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Disseminated Varicella-Zoster Virus Infection With the Syndrome of Inappropriate Antidiuretic Hormone

Irving E. Ingraham Jr, MD; N. A. Mark Estes, MD; Murray M. Bern, MD; Paola C. DeGirolami, MD
Arch Intern Med. 1983;143(6):1270-1271. doi:10.1001/archinte.1983.00350060202037.
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• A patient with non-Hodgkin's lymphoma who was previously treated with chemotherapy and radiotherapy was seen with intestinal pseudoobstruction due to paralytic ileus associated with herpes zoster (varicella zoster) infection. The infection was accompanied by a polydermatomal rash with typical morphologic characteristics, followed by cutaneous dissemination and the syndrome of inappropriate antidiuretic hormone (SIADH), as well as myotomal paresis. The diagnosis was supported by cytology and by culture of the virus from the CSF. The isolation of the virus from the CSF, coupled with abnormalities of the patient's mental status and CSF, indicate that meningoencephalitis occurred and probably accounted for the SIADH. The patient had a spontaneous and complete recovery. To our knowledge, this is the first report of SIADH associated with herpes zoster infection.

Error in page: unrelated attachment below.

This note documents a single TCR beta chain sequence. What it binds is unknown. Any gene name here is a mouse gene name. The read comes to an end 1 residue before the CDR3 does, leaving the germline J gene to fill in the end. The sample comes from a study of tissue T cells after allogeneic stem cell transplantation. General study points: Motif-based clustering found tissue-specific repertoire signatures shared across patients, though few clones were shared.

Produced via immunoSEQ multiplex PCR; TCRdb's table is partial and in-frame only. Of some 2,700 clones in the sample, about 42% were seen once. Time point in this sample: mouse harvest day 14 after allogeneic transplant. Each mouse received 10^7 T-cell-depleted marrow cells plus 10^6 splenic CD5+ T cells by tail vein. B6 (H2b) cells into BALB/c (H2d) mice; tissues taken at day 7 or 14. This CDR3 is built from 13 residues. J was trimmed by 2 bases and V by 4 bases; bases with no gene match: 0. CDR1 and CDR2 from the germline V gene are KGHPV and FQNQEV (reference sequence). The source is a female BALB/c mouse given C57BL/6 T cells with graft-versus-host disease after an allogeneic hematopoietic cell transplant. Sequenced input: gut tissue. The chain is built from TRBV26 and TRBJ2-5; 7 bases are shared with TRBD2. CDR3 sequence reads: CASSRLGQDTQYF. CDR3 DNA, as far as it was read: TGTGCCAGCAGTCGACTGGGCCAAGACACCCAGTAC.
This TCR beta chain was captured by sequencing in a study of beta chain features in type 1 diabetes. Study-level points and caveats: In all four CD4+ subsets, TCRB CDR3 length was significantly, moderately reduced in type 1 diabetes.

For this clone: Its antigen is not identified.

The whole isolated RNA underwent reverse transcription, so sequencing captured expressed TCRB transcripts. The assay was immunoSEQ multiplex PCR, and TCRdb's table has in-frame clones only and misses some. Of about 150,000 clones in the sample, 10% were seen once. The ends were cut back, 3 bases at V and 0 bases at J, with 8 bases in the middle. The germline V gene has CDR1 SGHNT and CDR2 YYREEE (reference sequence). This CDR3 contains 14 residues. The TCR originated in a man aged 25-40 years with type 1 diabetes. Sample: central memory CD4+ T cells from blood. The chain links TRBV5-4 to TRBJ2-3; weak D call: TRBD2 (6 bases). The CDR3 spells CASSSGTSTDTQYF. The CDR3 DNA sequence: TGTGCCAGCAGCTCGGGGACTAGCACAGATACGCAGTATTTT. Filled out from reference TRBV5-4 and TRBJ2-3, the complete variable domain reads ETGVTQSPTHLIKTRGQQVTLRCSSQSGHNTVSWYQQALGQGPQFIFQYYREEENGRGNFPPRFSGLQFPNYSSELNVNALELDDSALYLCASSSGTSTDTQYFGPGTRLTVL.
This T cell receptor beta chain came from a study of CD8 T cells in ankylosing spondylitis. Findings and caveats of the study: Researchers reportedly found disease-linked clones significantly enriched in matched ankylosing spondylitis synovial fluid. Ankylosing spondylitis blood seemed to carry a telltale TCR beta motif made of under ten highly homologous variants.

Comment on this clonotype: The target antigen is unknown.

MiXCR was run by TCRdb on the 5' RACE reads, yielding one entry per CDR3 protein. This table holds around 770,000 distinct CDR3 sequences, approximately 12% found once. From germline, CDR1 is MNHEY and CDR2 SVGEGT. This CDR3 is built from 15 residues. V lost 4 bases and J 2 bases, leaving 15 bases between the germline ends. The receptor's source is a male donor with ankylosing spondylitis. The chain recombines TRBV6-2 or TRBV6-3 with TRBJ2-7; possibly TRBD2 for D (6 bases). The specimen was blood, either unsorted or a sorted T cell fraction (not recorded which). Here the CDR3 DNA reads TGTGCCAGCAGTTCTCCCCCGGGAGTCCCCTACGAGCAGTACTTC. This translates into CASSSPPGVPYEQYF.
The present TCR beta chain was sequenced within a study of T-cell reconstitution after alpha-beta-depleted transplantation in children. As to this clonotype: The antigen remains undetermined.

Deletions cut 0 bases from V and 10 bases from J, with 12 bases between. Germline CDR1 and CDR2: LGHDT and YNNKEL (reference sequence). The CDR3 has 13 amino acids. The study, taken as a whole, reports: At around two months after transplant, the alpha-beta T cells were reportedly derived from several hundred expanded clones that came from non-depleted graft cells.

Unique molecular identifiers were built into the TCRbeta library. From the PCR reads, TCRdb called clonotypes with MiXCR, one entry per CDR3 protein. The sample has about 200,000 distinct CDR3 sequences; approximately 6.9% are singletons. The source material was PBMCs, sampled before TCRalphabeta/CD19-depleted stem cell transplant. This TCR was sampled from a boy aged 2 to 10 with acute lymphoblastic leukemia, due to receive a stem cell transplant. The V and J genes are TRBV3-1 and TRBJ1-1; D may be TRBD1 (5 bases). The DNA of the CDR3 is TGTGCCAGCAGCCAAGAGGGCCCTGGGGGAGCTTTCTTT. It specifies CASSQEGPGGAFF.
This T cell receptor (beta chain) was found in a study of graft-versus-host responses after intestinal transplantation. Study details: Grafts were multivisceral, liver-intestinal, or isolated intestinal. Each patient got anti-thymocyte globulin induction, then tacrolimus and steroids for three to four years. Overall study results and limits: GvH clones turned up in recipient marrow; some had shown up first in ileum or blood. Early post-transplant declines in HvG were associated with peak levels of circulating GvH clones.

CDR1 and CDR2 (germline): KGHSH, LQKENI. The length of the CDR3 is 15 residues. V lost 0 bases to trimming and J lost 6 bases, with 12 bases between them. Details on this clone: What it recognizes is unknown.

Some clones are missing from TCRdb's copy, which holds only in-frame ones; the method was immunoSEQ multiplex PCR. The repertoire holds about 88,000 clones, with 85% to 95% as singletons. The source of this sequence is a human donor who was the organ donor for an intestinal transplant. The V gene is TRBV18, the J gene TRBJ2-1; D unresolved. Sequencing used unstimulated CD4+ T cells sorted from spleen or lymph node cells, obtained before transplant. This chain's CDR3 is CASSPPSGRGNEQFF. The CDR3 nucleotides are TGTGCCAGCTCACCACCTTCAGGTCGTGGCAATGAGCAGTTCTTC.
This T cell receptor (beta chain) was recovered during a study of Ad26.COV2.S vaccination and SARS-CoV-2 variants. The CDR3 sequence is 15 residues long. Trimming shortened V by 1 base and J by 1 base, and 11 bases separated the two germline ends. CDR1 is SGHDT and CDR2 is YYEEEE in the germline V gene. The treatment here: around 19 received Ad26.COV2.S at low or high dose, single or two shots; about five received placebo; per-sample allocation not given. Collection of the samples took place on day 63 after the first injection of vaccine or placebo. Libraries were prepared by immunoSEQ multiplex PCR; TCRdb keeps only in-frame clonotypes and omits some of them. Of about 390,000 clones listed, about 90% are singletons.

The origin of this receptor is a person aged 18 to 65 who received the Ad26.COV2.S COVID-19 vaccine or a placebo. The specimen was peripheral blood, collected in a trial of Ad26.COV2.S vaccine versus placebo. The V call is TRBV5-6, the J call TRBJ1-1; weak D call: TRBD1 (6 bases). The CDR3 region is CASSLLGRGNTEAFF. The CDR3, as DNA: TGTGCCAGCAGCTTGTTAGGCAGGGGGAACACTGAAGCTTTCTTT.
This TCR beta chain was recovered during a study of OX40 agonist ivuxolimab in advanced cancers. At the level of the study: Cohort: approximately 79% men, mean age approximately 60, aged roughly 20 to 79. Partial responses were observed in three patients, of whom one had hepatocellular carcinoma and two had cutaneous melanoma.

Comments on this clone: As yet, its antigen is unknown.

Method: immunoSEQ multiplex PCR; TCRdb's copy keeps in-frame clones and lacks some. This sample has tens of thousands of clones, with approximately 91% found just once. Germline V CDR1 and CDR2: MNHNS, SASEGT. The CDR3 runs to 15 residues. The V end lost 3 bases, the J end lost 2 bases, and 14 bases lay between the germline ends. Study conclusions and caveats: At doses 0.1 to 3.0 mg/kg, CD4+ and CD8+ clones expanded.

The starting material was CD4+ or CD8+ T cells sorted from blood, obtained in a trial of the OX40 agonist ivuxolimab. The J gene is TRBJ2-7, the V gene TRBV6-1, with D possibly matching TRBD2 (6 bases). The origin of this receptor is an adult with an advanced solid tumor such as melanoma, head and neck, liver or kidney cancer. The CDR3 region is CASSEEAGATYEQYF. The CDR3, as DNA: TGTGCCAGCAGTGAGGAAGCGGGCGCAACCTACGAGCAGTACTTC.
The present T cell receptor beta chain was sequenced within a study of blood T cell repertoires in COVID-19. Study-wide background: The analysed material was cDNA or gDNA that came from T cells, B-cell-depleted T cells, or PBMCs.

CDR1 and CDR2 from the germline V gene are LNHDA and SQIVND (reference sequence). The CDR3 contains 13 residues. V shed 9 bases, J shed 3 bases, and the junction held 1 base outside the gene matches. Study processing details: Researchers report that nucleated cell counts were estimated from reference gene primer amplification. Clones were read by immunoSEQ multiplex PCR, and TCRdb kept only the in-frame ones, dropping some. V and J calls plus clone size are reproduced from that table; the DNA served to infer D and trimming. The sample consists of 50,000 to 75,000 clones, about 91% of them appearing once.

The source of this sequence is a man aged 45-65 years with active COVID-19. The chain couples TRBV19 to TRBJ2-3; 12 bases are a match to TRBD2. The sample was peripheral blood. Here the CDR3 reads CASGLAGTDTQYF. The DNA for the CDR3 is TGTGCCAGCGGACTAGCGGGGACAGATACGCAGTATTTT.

(Arch Intern Med 1983;143:1270-1271)


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